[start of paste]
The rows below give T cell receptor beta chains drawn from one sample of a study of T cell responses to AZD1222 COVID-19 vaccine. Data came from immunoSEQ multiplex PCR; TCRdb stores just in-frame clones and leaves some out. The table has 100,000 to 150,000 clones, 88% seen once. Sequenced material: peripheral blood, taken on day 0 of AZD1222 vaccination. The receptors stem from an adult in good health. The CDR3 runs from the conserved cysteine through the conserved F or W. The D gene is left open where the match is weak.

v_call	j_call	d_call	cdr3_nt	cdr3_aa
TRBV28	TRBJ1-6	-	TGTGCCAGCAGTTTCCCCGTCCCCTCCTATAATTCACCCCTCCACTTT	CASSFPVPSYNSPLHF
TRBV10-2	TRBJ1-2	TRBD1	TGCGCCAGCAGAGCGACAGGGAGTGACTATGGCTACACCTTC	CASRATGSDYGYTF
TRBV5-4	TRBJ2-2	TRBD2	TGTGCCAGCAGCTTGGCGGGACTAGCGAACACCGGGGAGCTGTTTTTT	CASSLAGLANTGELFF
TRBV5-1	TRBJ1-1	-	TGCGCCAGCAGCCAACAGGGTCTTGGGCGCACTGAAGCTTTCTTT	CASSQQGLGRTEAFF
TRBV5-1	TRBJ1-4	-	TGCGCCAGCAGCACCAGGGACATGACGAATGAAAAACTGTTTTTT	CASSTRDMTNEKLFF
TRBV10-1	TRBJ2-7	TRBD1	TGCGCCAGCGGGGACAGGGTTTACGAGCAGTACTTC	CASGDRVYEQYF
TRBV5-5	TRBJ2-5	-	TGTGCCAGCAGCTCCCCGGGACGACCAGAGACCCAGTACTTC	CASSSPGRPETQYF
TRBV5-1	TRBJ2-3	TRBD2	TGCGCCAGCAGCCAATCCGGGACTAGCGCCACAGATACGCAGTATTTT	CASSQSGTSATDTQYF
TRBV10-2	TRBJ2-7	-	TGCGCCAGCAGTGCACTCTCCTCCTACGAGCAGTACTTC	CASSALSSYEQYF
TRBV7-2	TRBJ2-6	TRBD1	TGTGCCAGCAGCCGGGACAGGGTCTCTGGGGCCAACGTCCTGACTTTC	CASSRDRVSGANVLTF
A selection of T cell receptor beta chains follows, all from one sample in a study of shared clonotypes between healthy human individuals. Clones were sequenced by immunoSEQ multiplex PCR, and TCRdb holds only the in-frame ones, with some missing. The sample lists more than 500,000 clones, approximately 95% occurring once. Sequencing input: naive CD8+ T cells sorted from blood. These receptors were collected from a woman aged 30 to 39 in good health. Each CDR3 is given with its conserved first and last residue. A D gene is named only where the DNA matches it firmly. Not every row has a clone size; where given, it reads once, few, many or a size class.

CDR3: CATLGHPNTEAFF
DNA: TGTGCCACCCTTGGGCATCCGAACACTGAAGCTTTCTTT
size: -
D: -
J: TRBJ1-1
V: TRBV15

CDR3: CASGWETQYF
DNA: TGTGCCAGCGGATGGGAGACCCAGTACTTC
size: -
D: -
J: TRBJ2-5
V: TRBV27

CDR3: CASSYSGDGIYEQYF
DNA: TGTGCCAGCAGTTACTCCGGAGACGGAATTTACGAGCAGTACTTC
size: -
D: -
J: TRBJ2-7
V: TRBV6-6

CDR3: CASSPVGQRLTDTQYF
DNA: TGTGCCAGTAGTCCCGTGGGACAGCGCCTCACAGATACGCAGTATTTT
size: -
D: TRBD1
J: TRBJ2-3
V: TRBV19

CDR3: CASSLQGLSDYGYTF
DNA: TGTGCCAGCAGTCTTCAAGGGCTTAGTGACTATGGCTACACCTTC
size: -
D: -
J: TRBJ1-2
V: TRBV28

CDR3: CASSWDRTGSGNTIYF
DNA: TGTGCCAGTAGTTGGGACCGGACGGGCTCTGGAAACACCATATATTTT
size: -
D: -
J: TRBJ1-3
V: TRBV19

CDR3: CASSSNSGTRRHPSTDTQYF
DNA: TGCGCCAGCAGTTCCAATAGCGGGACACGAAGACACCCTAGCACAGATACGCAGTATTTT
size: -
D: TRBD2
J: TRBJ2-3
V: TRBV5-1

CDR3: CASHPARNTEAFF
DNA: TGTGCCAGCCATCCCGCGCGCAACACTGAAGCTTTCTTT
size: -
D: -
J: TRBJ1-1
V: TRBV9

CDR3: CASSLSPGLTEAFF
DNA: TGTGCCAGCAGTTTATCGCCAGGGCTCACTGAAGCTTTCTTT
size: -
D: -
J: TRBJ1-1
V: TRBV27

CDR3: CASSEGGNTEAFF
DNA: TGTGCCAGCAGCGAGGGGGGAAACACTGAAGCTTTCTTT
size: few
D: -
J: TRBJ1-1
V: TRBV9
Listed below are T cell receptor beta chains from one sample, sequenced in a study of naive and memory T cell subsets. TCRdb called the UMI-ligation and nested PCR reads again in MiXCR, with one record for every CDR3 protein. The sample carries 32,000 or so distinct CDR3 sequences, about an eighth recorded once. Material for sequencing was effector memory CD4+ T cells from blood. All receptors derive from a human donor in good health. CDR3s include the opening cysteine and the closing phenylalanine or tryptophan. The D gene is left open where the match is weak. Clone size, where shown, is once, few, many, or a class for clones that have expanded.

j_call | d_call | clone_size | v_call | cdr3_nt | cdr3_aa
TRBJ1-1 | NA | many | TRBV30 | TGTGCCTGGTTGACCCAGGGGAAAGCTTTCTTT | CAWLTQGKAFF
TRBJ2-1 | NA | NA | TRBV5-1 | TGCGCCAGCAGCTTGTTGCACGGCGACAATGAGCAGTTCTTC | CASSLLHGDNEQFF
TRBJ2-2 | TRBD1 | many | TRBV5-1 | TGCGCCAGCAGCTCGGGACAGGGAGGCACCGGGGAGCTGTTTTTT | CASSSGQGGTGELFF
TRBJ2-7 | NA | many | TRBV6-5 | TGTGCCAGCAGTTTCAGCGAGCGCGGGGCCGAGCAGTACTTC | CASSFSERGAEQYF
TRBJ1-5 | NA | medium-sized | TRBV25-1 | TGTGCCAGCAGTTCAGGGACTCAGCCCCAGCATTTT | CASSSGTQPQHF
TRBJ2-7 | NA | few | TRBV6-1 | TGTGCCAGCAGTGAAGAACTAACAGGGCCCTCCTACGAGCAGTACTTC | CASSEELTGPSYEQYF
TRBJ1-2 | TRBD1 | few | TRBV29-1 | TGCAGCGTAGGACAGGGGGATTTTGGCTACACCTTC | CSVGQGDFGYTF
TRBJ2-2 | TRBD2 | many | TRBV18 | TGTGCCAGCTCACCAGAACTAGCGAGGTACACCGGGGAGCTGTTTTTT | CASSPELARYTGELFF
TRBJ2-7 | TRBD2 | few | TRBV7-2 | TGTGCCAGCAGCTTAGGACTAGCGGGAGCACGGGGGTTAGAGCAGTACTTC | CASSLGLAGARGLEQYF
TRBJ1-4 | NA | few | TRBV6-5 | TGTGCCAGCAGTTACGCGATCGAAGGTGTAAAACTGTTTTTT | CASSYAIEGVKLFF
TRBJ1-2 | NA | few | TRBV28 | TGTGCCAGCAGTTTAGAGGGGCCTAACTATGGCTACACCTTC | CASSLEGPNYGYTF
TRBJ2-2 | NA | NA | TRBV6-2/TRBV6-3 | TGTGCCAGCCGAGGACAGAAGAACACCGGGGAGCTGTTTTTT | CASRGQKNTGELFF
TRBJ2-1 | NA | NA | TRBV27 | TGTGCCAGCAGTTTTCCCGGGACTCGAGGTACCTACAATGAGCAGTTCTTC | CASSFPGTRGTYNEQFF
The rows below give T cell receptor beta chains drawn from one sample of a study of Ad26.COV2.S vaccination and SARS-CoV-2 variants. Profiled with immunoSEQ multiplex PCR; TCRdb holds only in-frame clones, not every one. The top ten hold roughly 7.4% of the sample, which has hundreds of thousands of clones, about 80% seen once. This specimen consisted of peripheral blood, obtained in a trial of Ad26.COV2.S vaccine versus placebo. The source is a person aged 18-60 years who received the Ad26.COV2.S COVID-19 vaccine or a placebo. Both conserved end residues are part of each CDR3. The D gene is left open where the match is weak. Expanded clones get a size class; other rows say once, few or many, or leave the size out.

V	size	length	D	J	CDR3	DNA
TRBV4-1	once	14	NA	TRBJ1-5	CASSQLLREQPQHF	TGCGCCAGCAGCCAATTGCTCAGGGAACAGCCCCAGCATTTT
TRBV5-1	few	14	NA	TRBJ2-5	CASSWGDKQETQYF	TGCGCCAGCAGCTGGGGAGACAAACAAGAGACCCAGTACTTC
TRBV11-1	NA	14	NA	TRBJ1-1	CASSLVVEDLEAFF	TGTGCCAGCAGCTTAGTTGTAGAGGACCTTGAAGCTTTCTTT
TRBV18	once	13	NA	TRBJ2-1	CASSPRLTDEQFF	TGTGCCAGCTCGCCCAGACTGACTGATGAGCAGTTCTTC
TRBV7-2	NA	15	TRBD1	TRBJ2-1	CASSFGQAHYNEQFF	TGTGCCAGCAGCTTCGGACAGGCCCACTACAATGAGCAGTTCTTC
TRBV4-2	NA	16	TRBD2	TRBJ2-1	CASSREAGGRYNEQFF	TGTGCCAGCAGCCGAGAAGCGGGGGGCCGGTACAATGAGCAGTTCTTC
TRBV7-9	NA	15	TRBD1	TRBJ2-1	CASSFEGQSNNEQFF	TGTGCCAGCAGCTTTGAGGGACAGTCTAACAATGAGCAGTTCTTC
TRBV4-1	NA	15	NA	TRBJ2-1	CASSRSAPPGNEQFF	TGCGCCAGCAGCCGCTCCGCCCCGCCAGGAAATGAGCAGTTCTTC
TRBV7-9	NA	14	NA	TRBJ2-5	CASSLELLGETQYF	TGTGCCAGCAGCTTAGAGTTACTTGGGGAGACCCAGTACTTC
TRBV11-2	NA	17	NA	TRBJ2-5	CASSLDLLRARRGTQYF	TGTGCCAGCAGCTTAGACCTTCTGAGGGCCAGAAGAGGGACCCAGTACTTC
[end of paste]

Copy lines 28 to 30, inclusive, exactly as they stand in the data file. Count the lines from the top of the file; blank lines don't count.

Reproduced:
size: -
D: -
J: TRBJ2-7